Thrombosis in Antithrombin-III-deficient Persons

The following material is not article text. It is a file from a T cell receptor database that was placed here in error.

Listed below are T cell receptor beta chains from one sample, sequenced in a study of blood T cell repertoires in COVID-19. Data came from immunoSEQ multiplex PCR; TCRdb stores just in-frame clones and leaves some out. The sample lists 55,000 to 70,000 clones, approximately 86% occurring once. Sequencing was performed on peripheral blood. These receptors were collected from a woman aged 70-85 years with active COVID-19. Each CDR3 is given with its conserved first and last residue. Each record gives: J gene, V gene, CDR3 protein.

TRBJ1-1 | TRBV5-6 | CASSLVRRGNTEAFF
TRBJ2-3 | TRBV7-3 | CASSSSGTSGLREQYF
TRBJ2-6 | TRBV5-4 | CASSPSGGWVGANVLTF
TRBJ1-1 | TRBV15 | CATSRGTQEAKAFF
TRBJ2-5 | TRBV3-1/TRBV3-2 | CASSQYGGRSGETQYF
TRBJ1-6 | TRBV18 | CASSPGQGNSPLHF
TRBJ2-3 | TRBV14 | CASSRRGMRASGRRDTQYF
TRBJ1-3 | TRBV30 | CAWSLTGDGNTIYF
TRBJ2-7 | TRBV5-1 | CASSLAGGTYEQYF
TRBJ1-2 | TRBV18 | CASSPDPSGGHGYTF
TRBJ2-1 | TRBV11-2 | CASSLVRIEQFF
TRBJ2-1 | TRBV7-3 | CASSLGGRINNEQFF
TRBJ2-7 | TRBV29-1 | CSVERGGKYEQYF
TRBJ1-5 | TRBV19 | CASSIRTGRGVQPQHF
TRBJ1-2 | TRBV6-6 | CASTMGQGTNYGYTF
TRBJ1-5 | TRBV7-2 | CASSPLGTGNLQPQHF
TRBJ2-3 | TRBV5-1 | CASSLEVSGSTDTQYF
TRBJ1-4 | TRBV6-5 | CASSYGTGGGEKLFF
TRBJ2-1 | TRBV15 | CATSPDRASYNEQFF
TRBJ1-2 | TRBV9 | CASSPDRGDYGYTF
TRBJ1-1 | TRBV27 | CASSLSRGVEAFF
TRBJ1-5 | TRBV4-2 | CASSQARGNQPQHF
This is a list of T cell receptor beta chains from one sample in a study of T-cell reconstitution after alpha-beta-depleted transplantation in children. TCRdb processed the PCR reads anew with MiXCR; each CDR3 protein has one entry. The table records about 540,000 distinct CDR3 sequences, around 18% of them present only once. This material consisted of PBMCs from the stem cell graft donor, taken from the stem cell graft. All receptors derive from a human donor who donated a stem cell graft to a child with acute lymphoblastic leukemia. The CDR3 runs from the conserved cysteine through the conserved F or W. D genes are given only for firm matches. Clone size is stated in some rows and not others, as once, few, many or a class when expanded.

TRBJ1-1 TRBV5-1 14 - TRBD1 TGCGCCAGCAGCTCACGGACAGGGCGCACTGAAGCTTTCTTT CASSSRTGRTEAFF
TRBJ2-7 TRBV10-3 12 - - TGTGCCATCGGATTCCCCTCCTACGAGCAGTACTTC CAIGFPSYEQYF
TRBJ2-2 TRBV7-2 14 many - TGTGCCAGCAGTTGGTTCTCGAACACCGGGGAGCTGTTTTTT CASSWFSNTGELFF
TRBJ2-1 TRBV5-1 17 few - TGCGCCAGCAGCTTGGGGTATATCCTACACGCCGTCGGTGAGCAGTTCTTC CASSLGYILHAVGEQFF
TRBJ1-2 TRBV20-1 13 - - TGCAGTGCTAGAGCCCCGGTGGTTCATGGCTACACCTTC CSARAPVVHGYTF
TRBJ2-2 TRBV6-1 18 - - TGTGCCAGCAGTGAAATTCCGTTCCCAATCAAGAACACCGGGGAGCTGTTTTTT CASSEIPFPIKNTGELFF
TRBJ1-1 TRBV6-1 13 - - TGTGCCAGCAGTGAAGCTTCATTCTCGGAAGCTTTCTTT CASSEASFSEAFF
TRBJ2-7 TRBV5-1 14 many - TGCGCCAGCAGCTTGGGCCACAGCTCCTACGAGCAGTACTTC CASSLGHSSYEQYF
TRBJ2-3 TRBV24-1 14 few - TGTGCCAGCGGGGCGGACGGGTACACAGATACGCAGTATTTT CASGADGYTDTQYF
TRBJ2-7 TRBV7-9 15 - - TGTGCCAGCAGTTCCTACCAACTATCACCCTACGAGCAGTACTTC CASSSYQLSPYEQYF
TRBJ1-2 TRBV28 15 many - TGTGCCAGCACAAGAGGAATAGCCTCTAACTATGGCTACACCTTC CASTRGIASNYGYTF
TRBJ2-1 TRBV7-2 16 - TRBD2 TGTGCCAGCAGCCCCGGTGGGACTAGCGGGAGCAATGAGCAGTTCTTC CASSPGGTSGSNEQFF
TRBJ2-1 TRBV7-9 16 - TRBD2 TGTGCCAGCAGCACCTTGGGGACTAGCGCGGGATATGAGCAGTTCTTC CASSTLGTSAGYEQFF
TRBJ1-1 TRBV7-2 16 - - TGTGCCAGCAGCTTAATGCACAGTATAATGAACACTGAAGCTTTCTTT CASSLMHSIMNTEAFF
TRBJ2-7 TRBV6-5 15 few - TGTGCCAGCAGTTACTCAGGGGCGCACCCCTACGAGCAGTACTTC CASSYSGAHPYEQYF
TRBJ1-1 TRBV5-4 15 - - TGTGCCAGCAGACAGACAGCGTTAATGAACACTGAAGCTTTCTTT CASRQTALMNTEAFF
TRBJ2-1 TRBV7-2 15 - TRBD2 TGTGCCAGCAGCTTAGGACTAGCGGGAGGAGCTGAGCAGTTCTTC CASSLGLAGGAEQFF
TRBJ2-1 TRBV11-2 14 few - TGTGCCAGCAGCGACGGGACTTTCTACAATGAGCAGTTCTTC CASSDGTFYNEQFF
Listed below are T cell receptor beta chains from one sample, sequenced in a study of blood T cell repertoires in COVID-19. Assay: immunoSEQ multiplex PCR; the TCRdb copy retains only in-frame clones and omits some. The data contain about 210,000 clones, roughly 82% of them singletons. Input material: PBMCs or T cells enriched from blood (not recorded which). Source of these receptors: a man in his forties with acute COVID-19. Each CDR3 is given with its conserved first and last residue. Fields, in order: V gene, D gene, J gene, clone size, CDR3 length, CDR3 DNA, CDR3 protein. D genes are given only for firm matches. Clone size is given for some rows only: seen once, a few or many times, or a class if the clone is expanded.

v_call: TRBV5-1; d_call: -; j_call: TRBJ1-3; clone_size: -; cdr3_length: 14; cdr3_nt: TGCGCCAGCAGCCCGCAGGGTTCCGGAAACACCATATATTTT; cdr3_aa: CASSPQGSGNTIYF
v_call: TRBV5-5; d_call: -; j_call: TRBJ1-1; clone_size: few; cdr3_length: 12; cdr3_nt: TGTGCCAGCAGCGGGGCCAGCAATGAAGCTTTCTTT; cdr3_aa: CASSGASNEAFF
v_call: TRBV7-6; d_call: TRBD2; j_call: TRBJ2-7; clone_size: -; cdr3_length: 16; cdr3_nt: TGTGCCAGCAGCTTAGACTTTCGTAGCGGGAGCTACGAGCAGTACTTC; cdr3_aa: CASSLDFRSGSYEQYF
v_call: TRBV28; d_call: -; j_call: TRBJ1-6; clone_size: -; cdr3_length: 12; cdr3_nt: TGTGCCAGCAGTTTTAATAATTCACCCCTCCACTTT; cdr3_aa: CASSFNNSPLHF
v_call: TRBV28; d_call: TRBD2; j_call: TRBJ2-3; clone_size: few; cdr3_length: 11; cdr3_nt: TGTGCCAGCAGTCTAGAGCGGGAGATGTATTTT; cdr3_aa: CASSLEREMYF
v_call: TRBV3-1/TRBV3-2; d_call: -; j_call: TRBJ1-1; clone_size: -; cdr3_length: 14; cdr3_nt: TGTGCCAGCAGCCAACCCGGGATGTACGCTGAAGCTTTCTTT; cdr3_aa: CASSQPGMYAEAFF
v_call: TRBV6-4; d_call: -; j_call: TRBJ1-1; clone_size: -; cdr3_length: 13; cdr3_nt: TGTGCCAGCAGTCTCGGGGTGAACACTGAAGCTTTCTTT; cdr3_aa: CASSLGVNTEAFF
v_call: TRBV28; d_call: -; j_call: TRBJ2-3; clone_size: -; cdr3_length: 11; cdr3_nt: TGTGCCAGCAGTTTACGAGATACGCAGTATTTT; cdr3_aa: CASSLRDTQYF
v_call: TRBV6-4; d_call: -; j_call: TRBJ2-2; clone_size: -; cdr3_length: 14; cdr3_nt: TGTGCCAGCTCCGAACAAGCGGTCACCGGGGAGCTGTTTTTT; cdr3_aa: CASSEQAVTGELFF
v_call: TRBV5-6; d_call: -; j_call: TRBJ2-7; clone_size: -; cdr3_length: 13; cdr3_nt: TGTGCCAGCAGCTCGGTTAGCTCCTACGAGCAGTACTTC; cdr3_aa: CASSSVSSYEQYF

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PURPOSE: To estimate the prevalence of objectively proven thrombotic complications in antithrombin-III-deficient persons. STUDY DESIGN: Cross-sectional study and a critical review of the literature. DATA SOURCES AND EXTRACTION: The prevalence of thrombosis in antithrombin III-deficient and -nondeficient family members of a large kindred was estimated by history, review of diagnostic tests, and examination for venous reflux by Doppler ultrasonography, as an indicator of previous venous thrombosis. A MEDLINE search and literature review of the published English- and French-language literature from 1966 to 1990 that described antithrombin-III-deficient families was done, and the following information was obtained: the prevalence of thrombosis in deficient and nondeficient family members, the presence or absence of risk factors for thrombosis (surgery, pregnancy, the postpartum state, use of oral contraceptives, immobilization, metastatic cancer, major trauma) at the time of the thrombotic event, and age of onset of the first episode of thrombosis. The validity of the studies was assessed according to predetermined criteria. RESULTS: Sixty-seven research subjects were evaluated. Six of 31 (19.4%) antithrombin-III-deficient subjects compared with none of 36 (0%) nondeficient subjects had had one or more thrombotic events. The initial episode in five of six subjects had occurred in association with risk factors for thrombosis. The literature search indicated that the pooled prevalence of symptomatic venous thrombosis among the deficient subjects was 51%, but objective testing was done in only 17% of these subjects at the time of presentation. CONCLUSION: Based on the data from this antithrombin-III-deficient kindred, lifelong anticoagulant prophylaxis does not appear to be warranted in asymptomatic carriers, and prophylaxis could be limited to periods of high risk for thrombosis.
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